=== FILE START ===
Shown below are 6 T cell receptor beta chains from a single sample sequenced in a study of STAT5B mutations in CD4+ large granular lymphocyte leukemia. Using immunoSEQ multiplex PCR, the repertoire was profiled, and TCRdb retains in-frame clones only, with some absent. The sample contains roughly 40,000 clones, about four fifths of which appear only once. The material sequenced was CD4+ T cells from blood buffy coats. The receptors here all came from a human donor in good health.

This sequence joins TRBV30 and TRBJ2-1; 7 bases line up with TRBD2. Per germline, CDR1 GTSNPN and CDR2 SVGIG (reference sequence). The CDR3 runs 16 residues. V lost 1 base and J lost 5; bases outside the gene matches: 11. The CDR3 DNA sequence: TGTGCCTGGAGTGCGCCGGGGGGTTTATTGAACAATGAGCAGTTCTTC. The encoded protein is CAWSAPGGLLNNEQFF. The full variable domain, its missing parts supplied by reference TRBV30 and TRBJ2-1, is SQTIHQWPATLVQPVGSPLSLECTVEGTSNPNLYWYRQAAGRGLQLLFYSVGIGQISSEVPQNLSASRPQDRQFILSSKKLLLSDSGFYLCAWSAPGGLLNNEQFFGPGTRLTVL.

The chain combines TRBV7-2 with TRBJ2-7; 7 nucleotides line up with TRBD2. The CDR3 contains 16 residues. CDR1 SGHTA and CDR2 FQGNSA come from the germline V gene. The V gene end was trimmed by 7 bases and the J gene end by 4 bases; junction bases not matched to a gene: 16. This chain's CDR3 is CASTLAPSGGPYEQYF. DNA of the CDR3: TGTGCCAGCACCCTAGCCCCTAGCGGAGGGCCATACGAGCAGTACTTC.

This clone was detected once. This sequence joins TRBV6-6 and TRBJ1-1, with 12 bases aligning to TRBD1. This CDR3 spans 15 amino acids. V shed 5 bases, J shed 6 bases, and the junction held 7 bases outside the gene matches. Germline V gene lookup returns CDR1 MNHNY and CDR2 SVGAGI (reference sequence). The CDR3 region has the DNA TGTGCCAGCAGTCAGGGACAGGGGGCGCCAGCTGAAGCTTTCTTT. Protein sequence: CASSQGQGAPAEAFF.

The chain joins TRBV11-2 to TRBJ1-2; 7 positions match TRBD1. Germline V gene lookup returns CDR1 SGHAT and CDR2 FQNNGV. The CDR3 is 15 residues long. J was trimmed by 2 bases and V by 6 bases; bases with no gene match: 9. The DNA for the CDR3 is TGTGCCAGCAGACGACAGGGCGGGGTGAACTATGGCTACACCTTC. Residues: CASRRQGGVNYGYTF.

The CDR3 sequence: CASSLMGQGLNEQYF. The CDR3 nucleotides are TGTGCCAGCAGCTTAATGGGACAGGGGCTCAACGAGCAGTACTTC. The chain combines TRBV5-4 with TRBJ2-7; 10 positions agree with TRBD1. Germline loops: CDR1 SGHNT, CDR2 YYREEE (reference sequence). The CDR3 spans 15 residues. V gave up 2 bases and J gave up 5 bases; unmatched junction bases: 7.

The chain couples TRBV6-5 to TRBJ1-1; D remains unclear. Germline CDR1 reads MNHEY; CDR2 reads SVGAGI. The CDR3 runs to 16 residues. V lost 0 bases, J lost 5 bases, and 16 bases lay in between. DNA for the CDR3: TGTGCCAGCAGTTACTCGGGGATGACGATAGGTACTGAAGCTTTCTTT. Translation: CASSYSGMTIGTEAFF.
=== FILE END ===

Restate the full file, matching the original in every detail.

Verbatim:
Shown below are 6 T cell receptor beta chains from a single sample sequenced in a study of STAT5B mutations in CD4+ large granular lymphocyte leukemia. Using immunoSEQ multiplex PCR, the repertoire was profiled, and TCRdb retains in-frame clones only, with some absent. The sample contains roughly 40,000 clones, about four fifths of which appear only once. The material sequenced was CD4+ T cells from blood buffy coats. The receptors here all came from a human donor in good health.

This sequence joins TRBV30 and TRBJ2-1; 7 bases line up with TRBD2. Per germline, CDR1 GTSNPN and CDR2 SVGIG (reference sequence). The CDR3 runs 16 residues. V lost 1 base and J lost 5; bases outside the gene matches: 11. The CDR3 DNA sequence: TGTGCCTGGAGTGCGCCGGGGGGTTTATTGAACAATGAGCAGTTCTTC. The encoded protein is CAWSAPGGLLNNEQFF. The full variable domain, its missing parts supplied by reference TRBV30 and TRBJ2-1, is SQTIHQWPATLVQPVGSPLSLECTVEGTSNPNLYWYRQAAGRGLQLLFYSVGIGQISSEVPQNLSASRPQDRQFILSSKKLLLSDSGFYLCAWSAPGGLLNNEQFFGPGTRLTVL.

The chain combines TRBV7-2 with TRBJ2-7; 7 nucleotides line up with TRBD2. The CDR3 contains 16 residues. CDR1 SGHTA and CDR2 FQGNSA come from the germline V gene. The V gene end was trimmed by 7 bases and the J gene end by 4 bases; junction bases not matched to a gene: 16. This chain's CDR3 is CASTLAPSGGPYEQYF. DNA of the CDR3: TGTGCCAGCACCCTAGCCCCTAGCGGAGGGCCATACGAGCAGTACTTC.

This clone was detected once. This sequence joins TRBV6-6 and TRBJ1-1, with 12 bases aligning to TRBD1. This CDR3 spans 15 amino acids. V shed 5 bases, J shed 6 bases, and the junction held 7 bases outside the gene matches. Germline V gene lookup returns CDR1 MNHNY and CDR2 SVGAGI (reference sequence). The CDR3 region has the DNA TGTGCCAGCAGTCAGGGACAGGGGGCGCCAGCTGAAGCTTTCTTT. Protein sequence: CASSQGQGAPAEAFF.

The chain joins TRBV11-2 to TRBJ1-2; 7 positions match TRBD1. Germline V gene lookup returns CDR1 SGHAT and CDR2 FQNNGV. The CDR3 is 15 residues long. J was trimmed by 2 bases and V by 6 bases; bases with no gene match: 9. The DNA for the CDR3 is TGTGCCAGCAGACGACAGGGCGGGGTGAACTATGGCTACACCTTC. Residues: CASRRQGGVNYGYTF.

The CDR3 sequence: CASSLMGQGLNEQYF. The CDR3 nucleotides are TGTGCCAGCAGCTTAATGGGACAGGGGCTCAACGAGCAGTACTTC. The chain combines TRBV5-4 with TRBJ2-7; 10 positions agree with TRBD1. Germline loops: CDR1 SGHNT, CDR2 YYREEE (reference sequence). The CDR3 spans 15 residues. V gave up 2 bases and J gave up 5 bases; unmatched junction bases: 7.

The chain couples TRBV6-5 to TRBJ1-1; D remains unclear. Germline CDR1 reads MNHEY; CDR2 reads SVGAGI. The CDR3 runs to 16 residues. V lost 0 bases, J lost 5 bases, and 16 bases lay in between. DNA for the CDR3: TGTGCCAGCAGTTACTCGGGGATGACGATAGGTACTGAAGCTTTCTTT. Translation: CASSYSGMTIGTEAFF.